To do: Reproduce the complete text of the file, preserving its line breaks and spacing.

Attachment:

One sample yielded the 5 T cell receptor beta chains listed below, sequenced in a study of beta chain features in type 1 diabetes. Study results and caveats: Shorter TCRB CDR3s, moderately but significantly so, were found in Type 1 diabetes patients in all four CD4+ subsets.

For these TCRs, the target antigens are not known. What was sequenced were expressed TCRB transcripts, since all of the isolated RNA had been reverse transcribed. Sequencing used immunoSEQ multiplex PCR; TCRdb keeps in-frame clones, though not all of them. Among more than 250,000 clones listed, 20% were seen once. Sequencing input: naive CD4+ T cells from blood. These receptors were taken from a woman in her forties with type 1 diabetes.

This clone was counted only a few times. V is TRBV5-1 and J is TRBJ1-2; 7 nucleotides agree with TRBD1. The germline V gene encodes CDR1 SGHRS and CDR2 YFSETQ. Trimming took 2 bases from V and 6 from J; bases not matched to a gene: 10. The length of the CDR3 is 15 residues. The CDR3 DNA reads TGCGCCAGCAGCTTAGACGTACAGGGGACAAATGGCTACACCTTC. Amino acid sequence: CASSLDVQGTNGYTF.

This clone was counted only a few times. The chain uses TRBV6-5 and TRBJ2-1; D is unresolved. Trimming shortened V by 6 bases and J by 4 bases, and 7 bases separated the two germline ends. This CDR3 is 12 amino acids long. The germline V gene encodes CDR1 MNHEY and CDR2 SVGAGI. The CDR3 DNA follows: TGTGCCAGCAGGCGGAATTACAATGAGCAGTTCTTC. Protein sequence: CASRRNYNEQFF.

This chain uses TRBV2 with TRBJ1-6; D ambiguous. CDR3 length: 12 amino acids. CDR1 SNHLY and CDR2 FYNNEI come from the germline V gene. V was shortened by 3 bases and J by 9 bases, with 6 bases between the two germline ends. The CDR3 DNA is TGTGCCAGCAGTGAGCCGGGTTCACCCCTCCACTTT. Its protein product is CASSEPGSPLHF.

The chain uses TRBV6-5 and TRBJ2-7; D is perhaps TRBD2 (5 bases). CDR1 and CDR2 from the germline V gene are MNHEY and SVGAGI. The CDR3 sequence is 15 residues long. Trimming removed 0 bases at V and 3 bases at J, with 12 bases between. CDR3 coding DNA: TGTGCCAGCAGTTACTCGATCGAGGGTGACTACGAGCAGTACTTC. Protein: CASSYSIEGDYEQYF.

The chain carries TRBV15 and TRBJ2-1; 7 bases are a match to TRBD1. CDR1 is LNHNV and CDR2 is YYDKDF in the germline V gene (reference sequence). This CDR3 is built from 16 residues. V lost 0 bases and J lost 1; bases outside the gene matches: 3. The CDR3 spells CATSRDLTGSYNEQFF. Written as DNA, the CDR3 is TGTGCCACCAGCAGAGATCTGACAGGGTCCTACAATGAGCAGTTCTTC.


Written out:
One sample yielded the 5 T cell receptor beta chains listed below, sequenced in a study of beta chain features in type 1 diabetes. Study results and caveats: Shorter TCRB CDR3s, moderately but significantly so, were found in Type 1 diabetes patients in all four CD4+ subsets.

For these TCRs, the target antigens are not known. What was sequenced were expressed TCRB transcripts, since all of the isolated RNA had been reverse transcribed. Sequencing used immunoSEQ multiplex PCR; TCRdb keeps in-frame clones, though not all of them. Among more than 250,000 clones listed, 20% were seen once. Sequencing input: naive CD4+ T cells from blood. These receptors were taken from a woman in her forties with type 1 diabetes.

This clone was counted only a few times. V is TRBV5-1 and J is TRBJ1-2; 7 nucleotides agree with TRBD1. The germline V gene encodes CDR1 SGHRS and CDR2 YFSETQ. Trimming took 2 bases from V and 6 from J; bases not matched to a gene: 10. The length of the CDR3 is 15 residues. The CDR3 DNA reads TGCGCCAGCAGCTTAGACGTACAGGGGACAAATGGCTACACCTTC. Amino acid sequence: CASSLDVQGTNGYTF.

This clone was counted only a few times. The chain uses TRBV6-5 and TRBJ2-1; D is unresolved. Trimming shortened V by 6 bases and J by 4 bases, and 7 bases separated the two germline ends. This CDR3 is 12 amino acids long. The germline V gene encodes CDR1 MNHEY and CDR2 SVGAGI. The CDR3 DNA follows: TGTGCCAGCAGGCGGAATTACAATGAGCAGTTCTTC. Protein sequence: CASRRNYNEQFF.

This chain uses TRBV2 with TRBJ1-6; D ambiguous. CDR3 length: 12 amino acids. CDR1 SNHLY and CDR2 FYNNEI come from the germline V gene. V was shortened by 3 bases and J by 9 bases, with 6 bases between the two germline ends. The CDR3 DNA is TGTGCCAGCAGTGAGCCGGGTTCACCCCTCCACTTT. Its protein product is CASSEPGSPLHF.

The chain uses TRBV6-5 and TRBJ2-7; D is perhaps TRBD2 (5 bases). CDR1 and CDR2 from the germline V gene are MNHEY and SVGAGI. The CDR3 sequence is 15 residues long. Trimming removed 0 bases at V and 3 bases at J, with 12 bases between. CDR3 coding DNA: TGTGCCAGCAGTTACTCGATCGAGGGTGACTACGAGCAGTACTTC. Protein: CASSYSIEGDYEQYF.

The chain carries TRBV15 and TRBJ2-1; 7 bases are a match to TRBD1. CDR1 is LNHNV and CDR2 is YYDKDF in the germline V gene (reference sequence). This CDR3 is built from 16 residues. V lost 0 bases and J lost 1; bases outside the gene matches: 3. The CDR3 spells CATSRDLTGSYNEQFF. Written as DNA, the CDR3 is TGTGCCACCAGCAGAGATCTGACAGGGTCCTACAATGAGCAGTTCTTC.